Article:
It was our second year of father and son bonding at Glastonbury.  It was fabulous in 2009 and again in 2010.  People who imagine a mudbath or a group weirdo hug would be disappointed.  It is none of these things.  Instead it is a wonderful chilled walk through the finest in contemporary music and performing arts and more besides.  In one word it is an event.  Alasdair and I savoured the enjoyment of shooting in the dark with the D700. 

I have to say that I am still overwhelmed by the experience of seeing the Bombay Bicycle Club, The XX, Florence and her dancing machine and Muse but particularly Stevie Wonder dueting with Michael Eavis.  Almost too much to absorb and am still trying to understand my photographs.  Prince Charles was as always charming.

Alasdair spent 8 hours standing at the barrier of the John Peel tent on the Saturday  photographing and photographing and never stopping. 

Here is a first few images by way of a starter.  More and deeper later  :-)

The Glastonbury roads at night

England Hair

Spotty Tent

Glastonbury Street


Saturday, 19 June 2010

Stavanger Graffiti and the World Cup

I spent an excellent week in Stavanger.  The light was sharp and acute and it was seasonally cool.  Inside the sports bars and restaurants the World Cup was hot.

Stavanger has drawn me back very very occasionally over the years.  And hasn't changed that much.  The thing I enjoy the most is to visit the graffiti in and around the harbour,  Whether you thik that graffiti is vandalism or not it is always absorbing.  It seems to be appropriate along the harbour front and was much developed since my last visit in 2005.  The Norwegians encourage it and  obviously want to preserve it.  It has expanded and along with it thir own graffiti fest.  Some of it resembles the work of Banksy.  Whether it is his or someone else I cannot tell but the Mona Lisa was particularly interesting.  I won't reproduce it here.  Have a look if you are ever in Stavanger!!

And so to Glastonbury.  The tent is packed and my wellies are on hand.  The countdown is almost over.  I cannot wait.  If you are there then say hi.

Friday, 4 June 2010

Link to Blurb book. Chicago - Outside Its America

My book is now published on  Follow the link to see the full book contents.  Don't forget to select full screen in order to see the book at a good resolution.  I am really pleased with the quality of the book.  Blurb did a good job on the quality of the paper andprinting.  In the end the book took more time than I had planned to invest in it.  But, given that it only represents 5 days of photography in Chicago and a lack of preparation and foresight, then I am very pleased with it.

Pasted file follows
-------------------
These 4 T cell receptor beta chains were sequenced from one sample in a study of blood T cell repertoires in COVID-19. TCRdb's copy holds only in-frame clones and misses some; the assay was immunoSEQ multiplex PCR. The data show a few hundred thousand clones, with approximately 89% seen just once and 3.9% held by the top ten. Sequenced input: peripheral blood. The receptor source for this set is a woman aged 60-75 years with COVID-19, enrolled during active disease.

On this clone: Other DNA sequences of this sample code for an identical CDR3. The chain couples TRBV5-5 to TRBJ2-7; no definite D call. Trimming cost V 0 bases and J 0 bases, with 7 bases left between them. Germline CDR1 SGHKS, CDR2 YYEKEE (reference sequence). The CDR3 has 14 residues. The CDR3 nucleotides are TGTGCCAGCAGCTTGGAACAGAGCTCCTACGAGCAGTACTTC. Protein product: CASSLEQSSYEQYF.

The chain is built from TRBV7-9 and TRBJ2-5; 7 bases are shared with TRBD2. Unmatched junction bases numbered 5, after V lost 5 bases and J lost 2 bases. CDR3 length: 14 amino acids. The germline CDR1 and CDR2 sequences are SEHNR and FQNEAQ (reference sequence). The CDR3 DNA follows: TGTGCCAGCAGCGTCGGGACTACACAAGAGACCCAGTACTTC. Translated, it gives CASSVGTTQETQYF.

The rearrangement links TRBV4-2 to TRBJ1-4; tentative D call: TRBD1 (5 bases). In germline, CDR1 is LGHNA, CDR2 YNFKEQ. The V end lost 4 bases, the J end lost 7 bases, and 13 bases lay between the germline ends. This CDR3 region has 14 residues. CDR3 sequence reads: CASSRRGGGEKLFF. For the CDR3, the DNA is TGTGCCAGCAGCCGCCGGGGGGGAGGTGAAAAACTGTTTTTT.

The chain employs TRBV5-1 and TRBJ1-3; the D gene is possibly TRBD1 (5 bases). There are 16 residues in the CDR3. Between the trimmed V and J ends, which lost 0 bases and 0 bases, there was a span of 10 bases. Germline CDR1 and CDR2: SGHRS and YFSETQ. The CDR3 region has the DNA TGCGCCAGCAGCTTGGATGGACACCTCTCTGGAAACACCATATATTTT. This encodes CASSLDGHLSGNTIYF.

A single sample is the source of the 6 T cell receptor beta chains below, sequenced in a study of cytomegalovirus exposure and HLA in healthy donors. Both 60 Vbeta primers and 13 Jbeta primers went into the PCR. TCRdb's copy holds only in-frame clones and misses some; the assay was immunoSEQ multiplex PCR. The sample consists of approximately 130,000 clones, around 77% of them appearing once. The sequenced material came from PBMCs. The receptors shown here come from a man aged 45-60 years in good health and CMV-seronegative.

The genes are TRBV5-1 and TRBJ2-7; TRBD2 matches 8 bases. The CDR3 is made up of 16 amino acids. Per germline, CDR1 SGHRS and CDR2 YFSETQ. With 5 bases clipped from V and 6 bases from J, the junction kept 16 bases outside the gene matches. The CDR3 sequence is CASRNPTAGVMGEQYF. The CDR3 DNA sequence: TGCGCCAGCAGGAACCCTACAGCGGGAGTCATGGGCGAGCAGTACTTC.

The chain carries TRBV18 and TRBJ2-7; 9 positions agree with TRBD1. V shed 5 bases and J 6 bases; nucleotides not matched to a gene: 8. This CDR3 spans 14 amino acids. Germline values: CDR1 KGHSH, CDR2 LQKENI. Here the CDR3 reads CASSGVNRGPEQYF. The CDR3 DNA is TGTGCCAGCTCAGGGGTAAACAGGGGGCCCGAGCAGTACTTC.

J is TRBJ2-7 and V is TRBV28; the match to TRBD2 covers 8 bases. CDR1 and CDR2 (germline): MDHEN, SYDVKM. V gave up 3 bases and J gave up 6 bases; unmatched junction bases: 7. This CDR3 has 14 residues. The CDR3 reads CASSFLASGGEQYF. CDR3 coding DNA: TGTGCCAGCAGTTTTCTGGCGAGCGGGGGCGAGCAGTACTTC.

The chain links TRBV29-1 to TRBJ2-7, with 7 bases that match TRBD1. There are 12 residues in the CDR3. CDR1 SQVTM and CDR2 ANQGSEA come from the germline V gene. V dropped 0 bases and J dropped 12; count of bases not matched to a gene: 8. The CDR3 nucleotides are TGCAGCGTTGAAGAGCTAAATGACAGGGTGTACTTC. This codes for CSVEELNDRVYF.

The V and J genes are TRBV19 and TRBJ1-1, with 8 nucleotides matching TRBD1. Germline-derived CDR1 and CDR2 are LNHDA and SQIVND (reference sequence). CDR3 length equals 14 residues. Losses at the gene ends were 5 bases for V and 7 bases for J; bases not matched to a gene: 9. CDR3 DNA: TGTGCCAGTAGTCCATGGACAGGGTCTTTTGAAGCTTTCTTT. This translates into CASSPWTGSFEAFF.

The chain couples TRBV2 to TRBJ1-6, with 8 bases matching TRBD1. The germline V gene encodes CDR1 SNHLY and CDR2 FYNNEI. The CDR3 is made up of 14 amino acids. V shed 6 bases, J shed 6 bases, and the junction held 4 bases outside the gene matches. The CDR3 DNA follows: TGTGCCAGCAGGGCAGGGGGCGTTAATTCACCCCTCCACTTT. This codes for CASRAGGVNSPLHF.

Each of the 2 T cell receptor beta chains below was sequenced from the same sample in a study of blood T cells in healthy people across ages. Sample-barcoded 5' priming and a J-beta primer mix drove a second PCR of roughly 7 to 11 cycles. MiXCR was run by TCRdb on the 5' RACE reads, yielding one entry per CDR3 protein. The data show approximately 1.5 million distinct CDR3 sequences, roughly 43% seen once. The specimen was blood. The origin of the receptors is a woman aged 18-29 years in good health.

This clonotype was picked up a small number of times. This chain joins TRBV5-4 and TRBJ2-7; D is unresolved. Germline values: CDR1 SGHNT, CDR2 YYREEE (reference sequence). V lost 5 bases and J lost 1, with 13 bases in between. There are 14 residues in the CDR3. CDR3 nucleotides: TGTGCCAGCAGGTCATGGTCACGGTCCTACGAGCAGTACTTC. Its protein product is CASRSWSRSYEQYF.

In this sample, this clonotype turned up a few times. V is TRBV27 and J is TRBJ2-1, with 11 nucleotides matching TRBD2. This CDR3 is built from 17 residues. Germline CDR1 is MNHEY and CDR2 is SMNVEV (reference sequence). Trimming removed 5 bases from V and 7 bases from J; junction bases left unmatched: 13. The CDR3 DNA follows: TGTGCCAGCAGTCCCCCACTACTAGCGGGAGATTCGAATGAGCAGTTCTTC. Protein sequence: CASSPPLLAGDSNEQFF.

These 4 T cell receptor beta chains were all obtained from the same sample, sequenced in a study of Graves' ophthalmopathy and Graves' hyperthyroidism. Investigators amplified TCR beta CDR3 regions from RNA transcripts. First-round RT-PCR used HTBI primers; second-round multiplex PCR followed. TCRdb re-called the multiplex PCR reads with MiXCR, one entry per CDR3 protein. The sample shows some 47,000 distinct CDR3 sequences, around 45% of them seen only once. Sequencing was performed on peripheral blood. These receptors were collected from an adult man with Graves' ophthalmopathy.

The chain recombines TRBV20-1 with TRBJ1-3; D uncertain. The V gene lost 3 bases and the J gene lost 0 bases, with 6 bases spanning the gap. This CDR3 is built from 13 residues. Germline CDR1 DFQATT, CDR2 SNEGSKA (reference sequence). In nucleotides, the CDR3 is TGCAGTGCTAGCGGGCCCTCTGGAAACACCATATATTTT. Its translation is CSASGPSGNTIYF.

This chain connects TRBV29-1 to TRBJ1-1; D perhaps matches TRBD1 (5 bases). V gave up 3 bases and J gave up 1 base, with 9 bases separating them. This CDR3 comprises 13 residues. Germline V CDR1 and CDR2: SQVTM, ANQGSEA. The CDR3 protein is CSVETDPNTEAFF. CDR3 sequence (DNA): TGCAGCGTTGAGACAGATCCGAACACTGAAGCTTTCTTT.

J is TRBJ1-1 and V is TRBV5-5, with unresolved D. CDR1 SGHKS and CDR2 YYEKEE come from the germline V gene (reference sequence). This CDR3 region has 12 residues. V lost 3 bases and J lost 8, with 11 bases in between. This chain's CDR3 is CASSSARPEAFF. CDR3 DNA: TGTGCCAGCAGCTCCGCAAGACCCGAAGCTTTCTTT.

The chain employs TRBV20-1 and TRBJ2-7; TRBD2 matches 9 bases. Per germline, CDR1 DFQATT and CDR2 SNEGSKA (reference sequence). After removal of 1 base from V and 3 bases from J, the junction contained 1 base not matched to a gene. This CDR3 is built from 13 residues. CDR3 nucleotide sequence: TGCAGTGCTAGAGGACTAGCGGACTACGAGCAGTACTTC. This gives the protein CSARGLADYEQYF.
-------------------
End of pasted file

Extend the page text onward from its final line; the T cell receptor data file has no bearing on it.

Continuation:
Proud to include a photo of Gail who made a lovely $5 breakfast for me and welcomed me with warmth and made it into the book!!!

Chicago - Outside Its America  

 Gail: The Lucky Diner Hillside Chicago

Monday, 10 May 2010

Chicago Through a Looking Glass Outside it's America

It was really strange arriving and leaving Chicago.  I don't think I have ever landed up somewhere where I had no plans to visit so far away from wher i had intended to be.  A completely weird experience.  And yet I felt very much at home running around the streets and photographing the architecture and the peoplescapes and the portraits.  I have been so moved by it that I have suspended everything else in my photographic world to work on a book.  It is a sort of  "Looking Glass" experience.

And I am grappling with the book.  At first it was meant to be a 5 evening effort - start to finish.  Then move on.   But it hasn't ended up as that.  I delve deeper and deeper into it.  What do I want it to show.
?  How do I want it to work?  I want to show the heart beato f the city through its buildings and its people.

 So here are some of the images from the book.  Charles White was something very special.  So comes first!!!

Charles White Chicago

Dungar Linzy  - Art Institute Chicago

Larry Williams Chicago Art Gallery

You can check out more content on my website: 

Friday, 23 April 2010

Eerie Skies

Flew back from Chicago last night.  Thank you American Airlines.  You treated me well.

As I flew up from London the skies looked eerie.  The view of the countryside lacked clairty and the vapour trails wierdly were hanging there long after the planes had disappeared.  A phenomenon I haven't seen before.

Chicago was memorable.  Perhaps 4 images that begin to show what is a very charismatic and absorbing city.  Lovely people, but not without its problems in the poorer parts of the city.

Strange to be back in America after 6 years and to see up front and close the problems that it is grappling with.  Yes the economy is picking up but unemployment and massive indebtedeness is everywhere you look.

Wednesday, 21 April 2010

Chicago CAM Contemporary Art Museum

I had an interesting day yesterday exploring the Museum of Contemporary Art.  It is a fine buuilding in a fine location.  The best of the museums I have visited.  It is challenging to look beyond one's prejudices.  At the entrance of the museum was a clear statement of how they see contemporary art, which I found enlightening.  In summary their view is that art no longer has schools or groups of artists.  Now you have individuals who need to reflect modern life.  And with it the influences are media and advertising and now the internet.  Interesting.

The building is spectacular.  A huge space with views out to the skyscrapers.  And the people who are walking around are the most important exhibits!!!  The photography was big and colourful but did not excite me.  The exhibit of the oil barrels with pictures of the Niger Delta was thought provoking.

Quick walk around Navy Pier and an introduction to Bubba Shrimp.  Live replay of Forest Gump and huge portions - this is America.

Tuesday, 20 April 2010

Holding in Chicago

My flight to Paris due to leave today has been cancelled.  I have been re-booked onto the Thursday flight.